Room for reference
September 03, 2005
  Exception handling in .NET The better approach for exception management strategy in enterprise wide ASP.NET applications is:
a) Define a set of application-specific exception types.
b) Build a logging mechanism (Event log or activity logging in DB).
c) Trap the custom Application Exceptions in an HttpModule, log them and redirect the user to a custom error page that indicates some problem has occured.

Check out this MSDN Magazine article on Exception-handling techniques for more understanding. 
September 02, 2005
  New Recommendations for Using Strings in Microsoft .NET 2.0 There is an article on MSDN, "New Recommendations for Using Strings in Microsoft .NET 2.0", that explains the motivation behind Ordinal comparison and the new members of the System.StringComparison enumeration in .NET 2.0. I admittedly glazed over, reading it the first time, but the third example in the section "The Motivation: The Turkish-I Problem" makes a world of sense... comparing InvariantCulture does not do a bit-wise comparison of the strings.

So, if you are comparing System.Uri's, do you compare using InvariantCulture (since the URI should be ASCII), or should you use Ordinal (given the guidance in "Choosing a StringComparison Member for Your Method Call" to use Ordinal for XML and HTTP)? The guidance from the owner of System.Uri indicated to just use Uri.Compare(). The prototype for Uri.Compare looks like:

public static int Compare(

October 21, 2004
  .NET and Component Services (COM+) The one of the reason to use COM+ Services in .NET is to do things like participate in transactions, take advantage of role-based security, or interact with a queue.
Mainly for any enterprise wide applications (Intranet apps), it would be good to use COM+ Services. In this case you will be making use of System.EnterpriseServices

Check out this article for more info:

.NET Enterprise Services and COM+

September 12, 2004
  Creating an Online RSS News Aggregator with ASP.NET Learn about displaying XML data in an ASP.NET Web page using the XML Web control to retrieve remote XML data, and about using the Repeater control to emit XML data from a database. With the ever-increasing demands of data sharing among disparate platforms, the use of XML has exploded over the past few years. Realizing this trend, Microsoft made sure to include robust XML support throughout the .NET Framework. For ASP.NET developers, this means that displaying and working with XML data in a Web page has never been simpler. Throughout this article we'll learn about XML and ASP.NET by building an RSS 2.0 syndication engine and an online news aggregator. This article assumes the reader is familiar with ASP.NET and XML.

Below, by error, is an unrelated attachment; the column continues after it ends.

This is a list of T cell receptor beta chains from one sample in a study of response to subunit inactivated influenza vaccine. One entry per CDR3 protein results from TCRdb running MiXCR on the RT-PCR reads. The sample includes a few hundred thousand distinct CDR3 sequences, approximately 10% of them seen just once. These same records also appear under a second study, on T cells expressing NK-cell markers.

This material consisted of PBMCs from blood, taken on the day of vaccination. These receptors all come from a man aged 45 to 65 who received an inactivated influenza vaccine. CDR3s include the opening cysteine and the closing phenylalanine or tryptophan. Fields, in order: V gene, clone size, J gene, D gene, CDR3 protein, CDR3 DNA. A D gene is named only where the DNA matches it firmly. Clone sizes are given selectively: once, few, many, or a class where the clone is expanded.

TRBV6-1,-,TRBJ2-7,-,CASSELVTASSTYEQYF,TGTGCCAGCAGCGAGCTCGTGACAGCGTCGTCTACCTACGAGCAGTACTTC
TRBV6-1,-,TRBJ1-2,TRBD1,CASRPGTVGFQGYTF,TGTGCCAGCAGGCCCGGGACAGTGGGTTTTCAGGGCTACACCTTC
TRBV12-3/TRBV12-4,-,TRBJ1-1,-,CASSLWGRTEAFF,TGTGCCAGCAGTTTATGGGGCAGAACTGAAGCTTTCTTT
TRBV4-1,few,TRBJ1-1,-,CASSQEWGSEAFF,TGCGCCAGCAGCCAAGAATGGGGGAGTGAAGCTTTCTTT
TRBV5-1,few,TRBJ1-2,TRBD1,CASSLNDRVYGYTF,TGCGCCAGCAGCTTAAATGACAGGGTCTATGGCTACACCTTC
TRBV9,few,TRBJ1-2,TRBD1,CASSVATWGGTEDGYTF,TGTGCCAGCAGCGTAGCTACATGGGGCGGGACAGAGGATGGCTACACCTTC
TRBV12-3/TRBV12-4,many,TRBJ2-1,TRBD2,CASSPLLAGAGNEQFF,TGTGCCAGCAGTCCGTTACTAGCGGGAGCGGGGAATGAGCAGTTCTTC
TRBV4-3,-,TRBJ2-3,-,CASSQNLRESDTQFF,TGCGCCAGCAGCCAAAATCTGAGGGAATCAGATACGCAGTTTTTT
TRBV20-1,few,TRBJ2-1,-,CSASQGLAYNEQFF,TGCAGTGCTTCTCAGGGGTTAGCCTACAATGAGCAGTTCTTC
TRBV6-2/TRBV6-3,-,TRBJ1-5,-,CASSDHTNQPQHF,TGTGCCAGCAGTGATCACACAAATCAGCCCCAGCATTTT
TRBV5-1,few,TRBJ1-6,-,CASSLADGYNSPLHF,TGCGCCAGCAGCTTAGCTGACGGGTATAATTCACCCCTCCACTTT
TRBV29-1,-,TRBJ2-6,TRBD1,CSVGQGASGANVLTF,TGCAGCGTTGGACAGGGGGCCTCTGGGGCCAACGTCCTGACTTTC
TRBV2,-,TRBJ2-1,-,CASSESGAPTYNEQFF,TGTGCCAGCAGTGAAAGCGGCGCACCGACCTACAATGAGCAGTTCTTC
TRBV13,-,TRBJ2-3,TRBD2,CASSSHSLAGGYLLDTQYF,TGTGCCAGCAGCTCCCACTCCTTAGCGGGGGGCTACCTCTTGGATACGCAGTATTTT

Read more here

September 10, 2004
  Learn Better Ways to Manage Your Cache in ASP.NET Learn how to use caching effectively today and tomorrow with some new (and some not-quite-as-new) cache management techniques for ASP.NET 1.x and 2.0.

Caching is one of the features in ASP.NET 1.x that most developers are familiar with. And it has helped to fuel a yearning for cache dependency in SQL Server. The ability to refresh the cache if a row in a table has been modified is very useful to a lot of developers. And hence in ASP.NET 2.0, Microsoft built SQL Server cache dependency right into the product.

Read more here

September 04, 2004
  Integrating Visual Studio .NET and Visual SourceSafe If you are beginning a .NET team development project, you first need to understand how to establish development processes that work in a team environment. You need to know how to set up and work with the team development features supported by the Microsoft┬« Visual Studio┬« .NET integrated development environment (IDE), and you also need to be aware of the development techniques (such as how to set assembly references in the correct way) that must be followed by your development team members to ensure successful team working.

Setting up source safe - you can waste alot of time, or follow articles like these and you should be able to get up and running quickly

August 31, 2004
  Top 10 benefits of SharePoint Portal Server - Create a complete view of your business
- Put relevant information at your fingertips
- Share knowledge across the organization
- Find and make the most of organization's intellectual capital
- Find, aggregate, and provision SharePoint sites
- Create self-service portals.
- Automate business processes
- Speed adoption by using familiar interfaces and tools
- Reduce development time and cost with out-of-the-box portal services
- Ease deployment with flexible options

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